Reflections of a New State Co-chair
Our Annual State Meeting has come and gone. Of the three meetings I’ve attended this one was, by far, the most collegial and productive. We had participation from far flung areas of the state: El Paso, Houston, DFW and central Texas. We had discussions that helped resolve long standing issues. We formed ad hoc caucuses to help resolve those differences. We agreed to disagree on the membership dues issue, but suggested local experimentation could be done. We reaffirmed our commitment to our values. We enjoyed each other’s company and made new friendships. We left as re-energized comrades in solidarity.
We still face hard struggles in this coming year. We all are wondering about ballot access and how we can organize to get it done in 2018. Some of us wonder if maybe we should sit out 2018 and wait until 2020 when straight party voting will be no more. Maybe we should use the time to concentrate on local races and use them to build the party. Some of us would renew efforts on fundraising. Many of us want to grow the party into new areas of our state. All of us want the Green Party of Texas to continue to grow so our values can be realized.
Just a quick note to let everyone know that the Texas Railroad Commission issued an Order of Withdrawal on behalf of Bluestone Energy. The application for an injection well to be built met with public pressure and the corporatists pulled back.
A few weeks ago, we (Tarrant County Greens) published two articles on this subject, asking for public pressure to be brought upon the RR Commission to deny Bluestone's request.
Because of the great work of Ranjana Bhandari and Liveable Arlington, success has been achieved.
Thank you, Greens, for your support as well. Because of public awareness of this intrusion upon our environment, it was turned back. Pressure made the difference!
And, this one.
Police violence against black men has struck again in North Texas. This time, Jordan Edwards, a 15 year-old freshman in high school from Balch Springs, a near suburb of Dallas’ southeast side, was shot to death by Roy Oliver, a sixteen-year veteran of the Balch Springs Police Department.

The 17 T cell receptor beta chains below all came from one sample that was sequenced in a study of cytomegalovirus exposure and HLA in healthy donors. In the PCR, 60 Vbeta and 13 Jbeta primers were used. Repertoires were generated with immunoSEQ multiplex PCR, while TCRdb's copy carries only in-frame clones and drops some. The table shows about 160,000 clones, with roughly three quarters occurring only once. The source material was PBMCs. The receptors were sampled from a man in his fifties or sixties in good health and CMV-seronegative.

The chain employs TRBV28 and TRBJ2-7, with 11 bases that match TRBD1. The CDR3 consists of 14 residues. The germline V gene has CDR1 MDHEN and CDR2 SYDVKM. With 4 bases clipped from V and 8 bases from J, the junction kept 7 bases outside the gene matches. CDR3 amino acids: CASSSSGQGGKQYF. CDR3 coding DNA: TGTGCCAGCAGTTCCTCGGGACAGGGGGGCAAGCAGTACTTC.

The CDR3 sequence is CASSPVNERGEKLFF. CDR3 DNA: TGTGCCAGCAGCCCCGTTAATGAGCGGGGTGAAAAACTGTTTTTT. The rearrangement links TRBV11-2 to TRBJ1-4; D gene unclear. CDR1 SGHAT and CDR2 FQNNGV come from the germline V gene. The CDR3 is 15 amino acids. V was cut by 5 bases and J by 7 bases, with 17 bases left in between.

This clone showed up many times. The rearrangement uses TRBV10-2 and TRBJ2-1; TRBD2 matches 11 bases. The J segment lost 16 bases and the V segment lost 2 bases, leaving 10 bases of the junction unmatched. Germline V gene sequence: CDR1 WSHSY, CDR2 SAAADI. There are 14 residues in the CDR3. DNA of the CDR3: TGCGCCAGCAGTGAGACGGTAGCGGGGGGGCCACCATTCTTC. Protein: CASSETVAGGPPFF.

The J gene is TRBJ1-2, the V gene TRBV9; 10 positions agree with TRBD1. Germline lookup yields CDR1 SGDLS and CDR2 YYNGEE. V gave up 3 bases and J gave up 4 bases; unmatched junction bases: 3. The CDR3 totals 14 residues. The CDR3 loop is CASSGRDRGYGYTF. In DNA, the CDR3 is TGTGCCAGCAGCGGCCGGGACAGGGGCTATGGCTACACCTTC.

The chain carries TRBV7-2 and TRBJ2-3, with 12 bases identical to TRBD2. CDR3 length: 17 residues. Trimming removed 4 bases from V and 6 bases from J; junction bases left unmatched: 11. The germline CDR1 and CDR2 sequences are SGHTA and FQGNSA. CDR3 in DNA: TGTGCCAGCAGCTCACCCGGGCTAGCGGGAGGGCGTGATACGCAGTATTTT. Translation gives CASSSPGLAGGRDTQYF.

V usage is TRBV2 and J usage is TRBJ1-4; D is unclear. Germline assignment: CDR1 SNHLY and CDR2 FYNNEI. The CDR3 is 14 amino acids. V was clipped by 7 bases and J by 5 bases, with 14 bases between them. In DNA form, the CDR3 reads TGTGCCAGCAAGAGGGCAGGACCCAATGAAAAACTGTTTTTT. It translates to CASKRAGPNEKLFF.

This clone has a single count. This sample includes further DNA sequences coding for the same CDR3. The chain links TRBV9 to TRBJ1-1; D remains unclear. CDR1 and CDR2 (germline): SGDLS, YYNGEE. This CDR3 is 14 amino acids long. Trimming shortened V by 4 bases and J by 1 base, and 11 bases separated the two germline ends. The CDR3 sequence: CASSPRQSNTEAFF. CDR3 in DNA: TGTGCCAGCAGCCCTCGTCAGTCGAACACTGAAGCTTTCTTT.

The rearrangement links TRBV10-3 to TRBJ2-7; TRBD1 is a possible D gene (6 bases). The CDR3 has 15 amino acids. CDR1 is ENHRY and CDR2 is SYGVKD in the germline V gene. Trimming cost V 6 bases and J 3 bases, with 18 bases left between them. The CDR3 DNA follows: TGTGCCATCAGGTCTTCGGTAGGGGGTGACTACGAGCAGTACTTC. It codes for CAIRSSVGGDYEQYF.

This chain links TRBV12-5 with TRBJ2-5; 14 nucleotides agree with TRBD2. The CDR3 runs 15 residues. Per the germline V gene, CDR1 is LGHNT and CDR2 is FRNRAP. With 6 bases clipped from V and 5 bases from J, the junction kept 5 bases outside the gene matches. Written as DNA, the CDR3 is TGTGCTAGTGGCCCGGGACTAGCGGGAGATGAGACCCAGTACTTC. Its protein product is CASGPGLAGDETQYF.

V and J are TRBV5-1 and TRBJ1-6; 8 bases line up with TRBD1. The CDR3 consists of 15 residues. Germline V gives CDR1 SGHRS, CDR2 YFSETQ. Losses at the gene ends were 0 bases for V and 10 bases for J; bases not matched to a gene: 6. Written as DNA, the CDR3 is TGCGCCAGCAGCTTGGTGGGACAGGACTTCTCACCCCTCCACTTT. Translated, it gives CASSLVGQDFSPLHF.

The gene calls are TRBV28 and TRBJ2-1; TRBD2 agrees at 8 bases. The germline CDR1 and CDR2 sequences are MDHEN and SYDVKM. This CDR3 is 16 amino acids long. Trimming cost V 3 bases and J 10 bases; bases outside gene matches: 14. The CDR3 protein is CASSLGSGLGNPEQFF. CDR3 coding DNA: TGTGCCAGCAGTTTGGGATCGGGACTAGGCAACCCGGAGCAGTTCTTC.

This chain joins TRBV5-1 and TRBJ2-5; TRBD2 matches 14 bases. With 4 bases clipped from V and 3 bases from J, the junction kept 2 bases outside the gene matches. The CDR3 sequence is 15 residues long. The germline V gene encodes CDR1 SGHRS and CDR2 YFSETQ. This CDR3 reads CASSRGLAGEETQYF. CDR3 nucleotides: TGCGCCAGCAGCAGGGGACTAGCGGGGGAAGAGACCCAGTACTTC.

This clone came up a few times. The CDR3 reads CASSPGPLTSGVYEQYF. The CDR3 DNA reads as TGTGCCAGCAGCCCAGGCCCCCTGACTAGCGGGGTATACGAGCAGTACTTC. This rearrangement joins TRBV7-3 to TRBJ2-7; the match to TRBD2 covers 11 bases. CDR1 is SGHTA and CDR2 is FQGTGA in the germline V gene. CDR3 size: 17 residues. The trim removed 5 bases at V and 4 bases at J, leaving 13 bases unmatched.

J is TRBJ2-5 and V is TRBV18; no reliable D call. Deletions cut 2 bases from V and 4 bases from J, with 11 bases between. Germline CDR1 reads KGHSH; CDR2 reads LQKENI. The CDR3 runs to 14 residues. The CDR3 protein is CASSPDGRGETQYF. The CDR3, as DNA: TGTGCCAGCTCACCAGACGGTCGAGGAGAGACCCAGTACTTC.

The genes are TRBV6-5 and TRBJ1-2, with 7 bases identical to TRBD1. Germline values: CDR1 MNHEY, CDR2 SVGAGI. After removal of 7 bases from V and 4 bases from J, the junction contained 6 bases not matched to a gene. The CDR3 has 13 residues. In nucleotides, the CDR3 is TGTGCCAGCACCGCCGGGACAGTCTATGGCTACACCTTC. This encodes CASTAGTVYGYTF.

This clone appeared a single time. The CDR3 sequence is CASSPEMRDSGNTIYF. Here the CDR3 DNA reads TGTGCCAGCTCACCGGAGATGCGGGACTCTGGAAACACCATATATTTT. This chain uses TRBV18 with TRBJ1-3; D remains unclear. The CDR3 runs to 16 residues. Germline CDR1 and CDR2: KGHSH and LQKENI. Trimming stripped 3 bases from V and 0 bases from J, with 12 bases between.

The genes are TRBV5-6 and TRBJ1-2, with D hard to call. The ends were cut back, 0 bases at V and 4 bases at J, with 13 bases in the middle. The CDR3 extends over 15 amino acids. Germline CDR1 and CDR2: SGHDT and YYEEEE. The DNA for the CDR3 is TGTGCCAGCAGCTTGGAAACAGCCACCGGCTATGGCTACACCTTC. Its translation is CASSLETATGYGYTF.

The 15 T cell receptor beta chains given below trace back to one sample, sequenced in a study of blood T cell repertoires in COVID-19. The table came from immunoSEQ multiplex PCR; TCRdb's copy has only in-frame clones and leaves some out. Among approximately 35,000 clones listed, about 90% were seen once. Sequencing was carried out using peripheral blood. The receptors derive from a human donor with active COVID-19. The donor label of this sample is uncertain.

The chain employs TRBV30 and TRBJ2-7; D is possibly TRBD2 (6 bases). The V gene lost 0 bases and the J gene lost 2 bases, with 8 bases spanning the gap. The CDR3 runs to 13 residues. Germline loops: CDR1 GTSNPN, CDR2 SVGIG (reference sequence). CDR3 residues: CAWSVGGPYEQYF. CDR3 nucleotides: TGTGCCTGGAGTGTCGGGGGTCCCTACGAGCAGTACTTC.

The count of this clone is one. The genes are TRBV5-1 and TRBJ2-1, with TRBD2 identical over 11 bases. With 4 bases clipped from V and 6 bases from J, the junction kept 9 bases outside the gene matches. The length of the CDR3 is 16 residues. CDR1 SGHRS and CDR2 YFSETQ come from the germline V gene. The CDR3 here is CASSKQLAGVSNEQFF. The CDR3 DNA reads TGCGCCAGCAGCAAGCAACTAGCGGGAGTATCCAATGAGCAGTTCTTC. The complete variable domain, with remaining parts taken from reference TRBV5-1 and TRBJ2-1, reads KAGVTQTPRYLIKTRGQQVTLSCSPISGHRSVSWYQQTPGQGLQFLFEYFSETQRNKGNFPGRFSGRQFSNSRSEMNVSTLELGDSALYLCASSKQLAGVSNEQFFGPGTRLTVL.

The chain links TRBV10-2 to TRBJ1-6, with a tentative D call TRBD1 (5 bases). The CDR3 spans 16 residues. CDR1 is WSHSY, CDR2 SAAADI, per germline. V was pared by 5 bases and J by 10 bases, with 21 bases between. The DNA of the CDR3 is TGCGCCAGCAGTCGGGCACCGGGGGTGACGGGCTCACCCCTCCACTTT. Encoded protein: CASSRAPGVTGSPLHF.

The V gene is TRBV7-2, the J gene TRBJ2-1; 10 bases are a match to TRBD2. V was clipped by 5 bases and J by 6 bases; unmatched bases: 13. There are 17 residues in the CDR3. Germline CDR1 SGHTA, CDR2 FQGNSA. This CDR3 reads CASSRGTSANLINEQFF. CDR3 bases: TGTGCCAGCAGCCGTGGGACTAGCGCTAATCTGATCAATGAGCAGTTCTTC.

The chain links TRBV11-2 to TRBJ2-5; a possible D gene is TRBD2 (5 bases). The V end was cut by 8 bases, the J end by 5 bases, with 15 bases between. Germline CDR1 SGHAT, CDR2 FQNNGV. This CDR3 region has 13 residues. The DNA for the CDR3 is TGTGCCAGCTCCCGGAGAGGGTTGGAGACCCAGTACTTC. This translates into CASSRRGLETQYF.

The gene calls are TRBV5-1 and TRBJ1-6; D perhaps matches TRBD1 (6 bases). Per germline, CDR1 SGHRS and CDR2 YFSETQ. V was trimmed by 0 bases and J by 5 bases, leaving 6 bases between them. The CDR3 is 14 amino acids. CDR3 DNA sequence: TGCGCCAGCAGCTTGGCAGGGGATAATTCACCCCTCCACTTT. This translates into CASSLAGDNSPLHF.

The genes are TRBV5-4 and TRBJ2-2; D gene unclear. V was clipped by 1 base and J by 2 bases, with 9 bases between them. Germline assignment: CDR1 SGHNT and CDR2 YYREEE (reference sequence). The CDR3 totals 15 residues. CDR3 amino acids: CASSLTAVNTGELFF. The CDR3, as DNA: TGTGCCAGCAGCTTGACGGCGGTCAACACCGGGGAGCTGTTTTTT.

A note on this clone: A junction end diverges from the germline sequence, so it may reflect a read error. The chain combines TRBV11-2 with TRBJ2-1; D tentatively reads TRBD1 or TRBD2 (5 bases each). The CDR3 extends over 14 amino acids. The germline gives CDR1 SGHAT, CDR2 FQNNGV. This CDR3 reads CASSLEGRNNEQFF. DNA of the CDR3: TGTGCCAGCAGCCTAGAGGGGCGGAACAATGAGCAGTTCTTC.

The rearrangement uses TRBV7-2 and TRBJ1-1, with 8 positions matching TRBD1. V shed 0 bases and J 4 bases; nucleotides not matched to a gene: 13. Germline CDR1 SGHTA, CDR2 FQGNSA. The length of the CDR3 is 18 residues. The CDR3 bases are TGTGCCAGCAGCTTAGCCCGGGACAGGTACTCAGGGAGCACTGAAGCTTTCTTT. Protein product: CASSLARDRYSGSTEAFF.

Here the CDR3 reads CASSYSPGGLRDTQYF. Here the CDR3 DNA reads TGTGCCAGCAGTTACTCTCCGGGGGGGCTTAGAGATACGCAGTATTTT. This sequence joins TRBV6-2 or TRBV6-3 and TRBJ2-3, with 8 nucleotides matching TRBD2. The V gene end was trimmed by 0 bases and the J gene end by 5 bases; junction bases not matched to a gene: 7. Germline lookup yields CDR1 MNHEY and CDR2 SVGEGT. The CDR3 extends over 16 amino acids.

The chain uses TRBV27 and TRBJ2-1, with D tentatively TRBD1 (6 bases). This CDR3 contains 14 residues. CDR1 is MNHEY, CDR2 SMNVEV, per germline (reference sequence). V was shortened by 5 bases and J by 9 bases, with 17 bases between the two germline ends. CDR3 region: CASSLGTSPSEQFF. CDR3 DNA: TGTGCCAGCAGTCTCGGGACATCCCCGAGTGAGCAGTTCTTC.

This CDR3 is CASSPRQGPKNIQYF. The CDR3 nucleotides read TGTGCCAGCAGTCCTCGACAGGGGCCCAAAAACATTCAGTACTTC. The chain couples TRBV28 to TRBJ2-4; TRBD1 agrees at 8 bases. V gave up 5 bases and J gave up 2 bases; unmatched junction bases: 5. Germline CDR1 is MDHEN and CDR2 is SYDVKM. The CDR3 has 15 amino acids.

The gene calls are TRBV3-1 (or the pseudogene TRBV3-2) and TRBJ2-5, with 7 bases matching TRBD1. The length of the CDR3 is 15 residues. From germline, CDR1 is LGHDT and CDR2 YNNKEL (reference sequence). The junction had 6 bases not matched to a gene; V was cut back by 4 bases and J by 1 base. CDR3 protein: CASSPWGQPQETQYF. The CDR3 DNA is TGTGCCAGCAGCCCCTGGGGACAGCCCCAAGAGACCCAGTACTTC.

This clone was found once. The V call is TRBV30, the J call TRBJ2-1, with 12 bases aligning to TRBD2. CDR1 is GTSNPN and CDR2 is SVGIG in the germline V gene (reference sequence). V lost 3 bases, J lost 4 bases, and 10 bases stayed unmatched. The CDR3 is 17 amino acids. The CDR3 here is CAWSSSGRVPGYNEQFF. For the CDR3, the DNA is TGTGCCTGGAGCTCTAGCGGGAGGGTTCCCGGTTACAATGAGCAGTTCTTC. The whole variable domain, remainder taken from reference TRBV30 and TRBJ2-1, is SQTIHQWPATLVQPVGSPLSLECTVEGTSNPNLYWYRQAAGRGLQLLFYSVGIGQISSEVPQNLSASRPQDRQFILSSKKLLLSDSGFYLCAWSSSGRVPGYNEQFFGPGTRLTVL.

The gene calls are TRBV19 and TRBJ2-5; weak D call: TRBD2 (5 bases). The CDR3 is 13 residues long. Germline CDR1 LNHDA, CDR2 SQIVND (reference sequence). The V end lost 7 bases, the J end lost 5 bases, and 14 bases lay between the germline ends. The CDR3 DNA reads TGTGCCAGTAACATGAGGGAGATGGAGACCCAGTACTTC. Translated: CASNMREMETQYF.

Late Saturday night, April 29, neighbors reported to police that a house party had gotten too loud, and they asked the police to come and check it out. A short time later, Jordan Edwards was shot dead with a rifle.
It doesn't take long in Texas to know that the oil and gas industry rules the roost, even when drilling activity threatens the drinking water of a half million people.
A local grassroots organization, Liveable Arlington, is working to do something about it!
In January, Bluestone Natural Resources filed a permit request to build a wastewater injection well near one of the largest water resources in the Tarrant County region, Lake Arlington. The lake provides drinking water for hundreds of thousands of residents, including Arlington, Fort Worth, and suburbs both north and south.
The wastewater consists of excess gas and salt water from fracking operations in the city. It is toxic, undrinkable, and unfit for agricultural or recreational activities. The City of Arlington is also concerned about the well undermining and doing permanent damage to the dam, about 9000 feet away from the proposed location. The U.S. Army Corps of Engineers says this is too close.Read more
A political party's values are never more important than in a time of crisis. This week, President Trump's order to strike a Syrian air base with Tomahawk missiles is one such event.
The mask of empathy
On the face of it, the rationale offered by the administration, that it was punishment for Bashar al-Assad's recent use of chemical weapons, seems, at first, to be reasonable. It can be framed, as the president did in his speech to Americans, as an empathetic duty. No doubt, as witnessed in the corporate media, the message of empathy is one that resonates. It makes converts of many of the loudest Trump-haters.Read more